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A National Labor Relations Board election is scheduled for Penn Medicine residents and fellows seeking a union.

Credit: Mehak Dhaliwal

A National Labor Relations Board election for Penn Medicine residents and fellows who are seeking a union has been scheduled, allegedly prompting pushback from the University.

The residents filed for an election with the NLRB after the University failed to accept the demands for voluntary recognition sent by the Committee of Interns and Residents on Feb. 17. The election will be held in person from May 3 to May 5 at five locations, including the Hospital of the University of Pennsylvania, HUP pavilion, Penn Med Rittenhouse, Penn Presbyterian Medical Center, and Pennsylvania Hospital, according to the CIR.

The CIR is the largest house staff union in the United States and currently represents over two-thirds of Penn Med residents and fellows. Since the election details were finalized, house staff organizers alleged that Penn Med leadership has been spreading misinformation about the voting process.

Residents and fellows have expressed confusion about where they can vote. Program directors have reportedly been telling house staff that votes will only be counted if they are cast at the assigned location, according to the organizers. 

A Penn Med spokesperson did not respond to multiple requests for comment. 

While each department has an assigned election location to ensure votes are not counted twice, third-year internal medicine resident Jackson Steinkamp told The Daily Pennsylvanian that he received confirmation from the NLRB that house staff can vote at any location. Votes cast at non-assigned locations just require additional processing.

“[Penn’s messaging] makes things really difficult,” Steinkamp said. “Some people work 20 hour shifts; some people work nights. We can have extremely busy schedules and finding the time to vote in person isn’t easy, even without restrictions on location.”

The organizers also expressed frustration with Penn Med's refusal to conduct the election by mail-in ballots, citing recent union movements at Stanford Healthcare and Montefiore Medical Center.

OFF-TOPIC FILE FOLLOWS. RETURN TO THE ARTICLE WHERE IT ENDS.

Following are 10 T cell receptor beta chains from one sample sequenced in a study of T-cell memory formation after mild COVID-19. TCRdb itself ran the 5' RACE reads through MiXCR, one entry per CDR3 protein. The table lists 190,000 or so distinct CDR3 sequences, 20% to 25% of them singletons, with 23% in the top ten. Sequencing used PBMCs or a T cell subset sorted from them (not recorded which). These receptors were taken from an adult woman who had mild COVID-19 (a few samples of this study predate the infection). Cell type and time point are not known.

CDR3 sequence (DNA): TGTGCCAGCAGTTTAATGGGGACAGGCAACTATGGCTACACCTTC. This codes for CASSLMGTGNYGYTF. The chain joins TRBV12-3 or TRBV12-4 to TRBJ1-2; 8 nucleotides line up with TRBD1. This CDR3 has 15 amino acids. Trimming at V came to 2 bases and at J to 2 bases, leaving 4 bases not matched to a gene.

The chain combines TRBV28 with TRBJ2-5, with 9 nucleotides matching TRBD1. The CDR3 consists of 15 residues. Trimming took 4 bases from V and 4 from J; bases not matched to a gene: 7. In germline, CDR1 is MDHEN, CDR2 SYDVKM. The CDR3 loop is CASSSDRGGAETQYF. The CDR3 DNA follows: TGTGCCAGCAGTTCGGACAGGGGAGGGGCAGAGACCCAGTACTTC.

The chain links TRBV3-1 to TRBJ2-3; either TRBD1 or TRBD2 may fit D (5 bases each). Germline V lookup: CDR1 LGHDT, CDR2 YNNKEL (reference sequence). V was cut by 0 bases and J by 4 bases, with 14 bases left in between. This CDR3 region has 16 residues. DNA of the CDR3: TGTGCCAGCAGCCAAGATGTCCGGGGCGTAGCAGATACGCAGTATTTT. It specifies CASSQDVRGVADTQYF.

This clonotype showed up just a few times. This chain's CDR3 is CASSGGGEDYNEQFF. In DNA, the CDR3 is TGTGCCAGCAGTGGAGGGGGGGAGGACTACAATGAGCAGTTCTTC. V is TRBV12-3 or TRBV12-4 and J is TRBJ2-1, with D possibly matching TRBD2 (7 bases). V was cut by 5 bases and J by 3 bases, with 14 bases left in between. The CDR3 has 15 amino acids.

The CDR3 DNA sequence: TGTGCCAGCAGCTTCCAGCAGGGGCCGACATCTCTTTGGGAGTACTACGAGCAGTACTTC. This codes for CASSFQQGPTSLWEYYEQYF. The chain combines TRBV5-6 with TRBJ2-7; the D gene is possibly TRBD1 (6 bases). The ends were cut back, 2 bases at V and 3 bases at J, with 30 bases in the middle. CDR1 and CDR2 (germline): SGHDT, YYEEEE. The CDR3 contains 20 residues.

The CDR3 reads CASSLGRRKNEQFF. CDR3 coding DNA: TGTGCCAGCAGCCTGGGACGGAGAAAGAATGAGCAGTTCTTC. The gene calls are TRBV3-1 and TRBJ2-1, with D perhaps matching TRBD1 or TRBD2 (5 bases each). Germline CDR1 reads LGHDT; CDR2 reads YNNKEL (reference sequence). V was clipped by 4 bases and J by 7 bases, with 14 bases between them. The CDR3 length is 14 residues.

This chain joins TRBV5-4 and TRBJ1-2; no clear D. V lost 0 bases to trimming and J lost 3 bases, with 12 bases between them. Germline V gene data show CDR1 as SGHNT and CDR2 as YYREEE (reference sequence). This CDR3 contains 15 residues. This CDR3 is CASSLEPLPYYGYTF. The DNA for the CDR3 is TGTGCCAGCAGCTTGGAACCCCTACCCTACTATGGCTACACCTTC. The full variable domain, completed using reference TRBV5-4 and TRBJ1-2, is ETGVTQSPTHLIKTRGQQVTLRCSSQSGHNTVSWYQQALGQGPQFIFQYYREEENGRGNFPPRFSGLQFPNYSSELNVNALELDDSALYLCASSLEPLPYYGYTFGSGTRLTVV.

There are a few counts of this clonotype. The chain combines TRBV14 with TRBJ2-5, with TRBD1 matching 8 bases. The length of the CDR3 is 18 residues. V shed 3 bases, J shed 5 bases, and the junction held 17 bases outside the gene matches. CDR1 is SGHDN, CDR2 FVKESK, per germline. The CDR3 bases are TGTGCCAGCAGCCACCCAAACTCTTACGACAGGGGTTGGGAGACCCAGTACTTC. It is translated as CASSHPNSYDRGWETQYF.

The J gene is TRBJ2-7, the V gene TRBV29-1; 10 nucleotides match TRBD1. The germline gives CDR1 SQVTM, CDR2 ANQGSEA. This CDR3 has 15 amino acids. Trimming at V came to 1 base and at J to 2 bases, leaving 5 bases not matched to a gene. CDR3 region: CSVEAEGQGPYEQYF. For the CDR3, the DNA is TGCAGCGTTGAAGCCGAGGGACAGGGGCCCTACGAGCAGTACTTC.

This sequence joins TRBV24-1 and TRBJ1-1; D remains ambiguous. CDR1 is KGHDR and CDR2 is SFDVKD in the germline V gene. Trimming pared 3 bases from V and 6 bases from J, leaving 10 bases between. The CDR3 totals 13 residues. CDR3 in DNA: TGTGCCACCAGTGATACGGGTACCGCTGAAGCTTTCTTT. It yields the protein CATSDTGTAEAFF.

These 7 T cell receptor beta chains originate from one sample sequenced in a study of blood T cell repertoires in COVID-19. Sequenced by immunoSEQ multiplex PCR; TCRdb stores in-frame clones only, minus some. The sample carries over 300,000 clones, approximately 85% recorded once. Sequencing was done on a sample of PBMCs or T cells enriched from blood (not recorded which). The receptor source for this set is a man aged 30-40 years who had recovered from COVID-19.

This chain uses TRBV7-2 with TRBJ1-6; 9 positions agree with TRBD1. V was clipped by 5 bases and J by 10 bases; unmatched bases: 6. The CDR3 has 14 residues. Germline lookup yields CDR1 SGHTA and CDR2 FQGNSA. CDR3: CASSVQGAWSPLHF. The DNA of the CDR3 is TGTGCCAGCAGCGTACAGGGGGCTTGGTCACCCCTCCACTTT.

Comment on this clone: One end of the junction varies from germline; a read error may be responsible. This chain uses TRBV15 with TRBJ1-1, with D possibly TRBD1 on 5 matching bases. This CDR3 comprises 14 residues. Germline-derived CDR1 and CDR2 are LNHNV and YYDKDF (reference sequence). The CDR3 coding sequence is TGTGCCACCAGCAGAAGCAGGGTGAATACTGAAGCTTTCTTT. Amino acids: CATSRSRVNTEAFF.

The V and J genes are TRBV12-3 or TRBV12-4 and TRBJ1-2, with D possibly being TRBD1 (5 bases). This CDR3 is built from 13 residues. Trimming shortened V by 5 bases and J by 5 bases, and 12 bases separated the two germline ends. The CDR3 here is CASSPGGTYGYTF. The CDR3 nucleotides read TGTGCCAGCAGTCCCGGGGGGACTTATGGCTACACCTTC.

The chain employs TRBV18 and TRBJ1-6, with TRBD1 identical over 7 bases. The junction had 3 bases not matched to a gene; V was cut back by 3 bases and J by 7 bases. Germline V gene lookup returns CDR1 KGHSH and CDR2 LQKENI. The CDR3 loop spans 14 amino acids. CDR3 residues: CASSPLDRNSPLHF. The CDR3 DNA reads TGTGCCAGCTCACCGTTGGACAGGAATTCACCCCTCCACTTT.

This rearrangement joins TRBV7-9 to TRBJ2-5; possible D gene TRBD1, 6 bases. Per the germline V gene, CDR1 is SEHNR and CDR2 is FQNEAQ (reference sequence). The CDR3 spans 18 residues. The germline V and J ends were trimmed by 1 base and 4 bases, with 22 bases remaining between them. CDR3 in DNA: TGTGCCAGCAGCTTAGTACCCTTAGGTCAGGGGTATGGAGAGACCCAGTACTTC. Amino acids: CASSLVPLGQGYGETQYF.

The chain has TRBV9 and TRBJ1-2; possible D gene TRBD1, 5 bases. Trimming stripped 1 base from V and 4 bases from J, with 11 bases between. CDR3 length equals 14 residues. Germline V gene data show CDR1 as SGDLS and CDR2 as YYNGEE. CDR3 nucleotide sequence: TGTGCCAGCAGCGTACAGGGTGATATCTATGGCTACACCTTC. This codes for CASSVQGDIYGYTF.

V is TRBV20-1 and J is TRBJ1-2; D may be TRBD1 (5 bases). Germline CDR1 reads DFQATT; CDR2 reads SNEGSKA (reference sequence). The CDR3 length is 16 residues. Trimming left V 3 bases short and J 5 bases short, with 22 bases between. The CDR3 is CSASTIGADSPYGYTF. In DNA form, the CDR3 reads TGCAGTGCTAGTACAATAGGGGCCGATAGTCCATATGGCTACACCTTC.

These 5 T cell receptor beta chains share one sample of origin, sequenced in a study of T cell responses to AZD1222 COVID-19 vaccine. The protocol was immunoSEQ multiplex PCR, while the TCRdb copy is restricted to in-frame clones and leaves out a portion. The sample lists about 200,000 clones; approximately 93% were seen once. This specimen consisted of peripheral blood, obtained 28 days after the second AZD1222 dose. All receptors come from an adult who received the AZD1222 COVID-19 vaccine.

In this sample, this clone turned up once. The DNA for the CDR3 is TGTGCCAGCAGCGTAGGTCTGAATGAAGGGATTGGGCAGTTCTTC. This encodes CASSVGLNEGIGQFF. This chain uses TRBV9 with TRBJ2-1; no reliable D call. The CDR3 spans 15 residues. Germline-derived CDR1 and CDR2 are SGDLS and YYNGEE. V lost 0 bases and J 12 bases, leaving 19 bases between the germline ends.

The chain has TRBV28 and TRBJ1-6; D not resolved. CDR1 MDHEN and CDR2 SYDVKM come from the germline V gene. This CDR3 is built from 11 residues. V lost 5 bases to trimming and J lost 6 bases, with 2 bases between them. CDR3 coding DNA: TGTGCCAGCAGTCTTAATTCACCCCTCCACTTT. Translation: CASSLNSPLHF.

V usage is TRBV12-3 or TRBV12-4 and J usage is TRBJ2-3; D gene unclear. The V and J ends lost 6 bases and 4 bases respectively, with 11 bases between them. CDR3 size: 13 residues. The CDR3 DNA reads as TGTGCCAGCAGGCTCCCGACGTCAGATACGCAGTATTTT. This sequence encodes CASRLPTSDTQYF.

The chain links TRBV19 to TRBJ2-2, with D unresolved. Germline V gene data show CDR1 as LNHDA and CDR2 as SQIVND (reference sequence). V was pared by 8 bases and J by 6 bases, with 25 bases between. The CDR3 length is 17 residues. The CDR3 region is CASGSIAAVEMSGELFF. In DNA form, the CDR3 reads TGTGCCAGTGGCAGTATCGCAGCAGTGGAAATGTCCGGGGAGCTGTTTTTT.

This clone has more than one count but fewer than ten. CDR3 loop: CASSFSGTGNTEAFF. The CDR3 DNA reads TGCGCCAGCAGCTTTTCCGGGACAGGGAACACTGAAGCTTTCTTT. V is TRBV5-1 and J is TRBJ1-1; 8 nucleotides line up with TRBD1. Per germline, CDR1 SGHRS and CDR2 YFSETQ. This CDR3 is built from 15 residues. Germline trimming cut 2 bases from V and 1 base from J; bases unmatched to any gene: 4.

While in-person elections are legal under the NLRB, the organizers said that long hours and intense workloads will make in-person voting difficult for some residents, particularly those in surgery or anesthesia specialties.

As a result, organizers said that Penn Med should commit to a structured relief process to ensure that schedules allow every house staff member the opportunity to vote.

“We take Penn’s commitment to allow people adequate access to vote very seriously,” third-year OB/GYN resident Madison Sharp said. “A failure to commit to a structured relief process would only further justify the argument that Penn doesn't care about our opinions."

In response to the unionization campaign, Penn has hired Cozen O’Connor, a Philadelphia-based law firm that specializes in union avoidance, CIR spokesperson Annie Della Fera said. Della Fera said that this tactic is not uncommon among employers facing union campaigns.

Cozen O’Connor’s website outlines their labor relations and dispute capabilities and says that they “prepare for and respond to picket lines, strikes, lockouts, and other economic campaigns” and “help employers avoid unionization through positive employee relations.”

Cozen O’Connor did not respond to a request for comment. 

The Penn Graduate Medical Education Office also shared “Facts 4 Penn Med House Staff,” a website that was “developed to provide factual information about unions,” with house staff. Organizers said that the website holds an anti-union bias. 

The website warns that unionization “typically limits the discretion a Program Director would have to address individual concerns,” including days off and funding for professional expenses. It also encourages house staff to consider that unions only need the support of a simple majority. 

“If a pro-union resident or other union organizer is ignoring you now when it is trying to gain support to win the election, you should think about how it might treat you if it wins the election,” the website said.

Sharp said that Penn leadership has been meeting with Penn Med departmental leadership to express their views on the union, who in turn meet with residents to share them.

Other messaging from the administration has focused on dividing the workers, Steinkamp said.

“Whether it’s different departments within residency or residents against attendings, the higher-up administration has been pitting us against each other and trying to convince us that [the union] is somehow bad for the institution,” Steinkamp said.

Organizers said that they anticipated and prepared for this response from Penn and believe the messaging is not effective. They said they have received significant support from other hospital staff, including attending physicians and nurses. Sharp and Steinkamp added that they have not experienced or heard of other residents experiencing retaliatory acts. 

The organizers also expressed solidarity with the growing number of residents who are unionizing across the country. 

“It feels very cool to be a part of the larger movement that is resident and fellow unionization,” Steinkamp said. “Success feels more possible when you see other people do it and have lots of resources.”

Organizers said that they are continuing to use a grassroots approach to counter the administration’s messaging. Leaders in each department have been communicating correct voting rules to their residents. Organizers have also been in the process of creating fliers with clear instructions to hang around the hospital. 

“We’re all doing our best to stay positive and make sure everyone’s informed because regardless of their stance on unions, everyone should have the opportunity to vote,” Sharp said.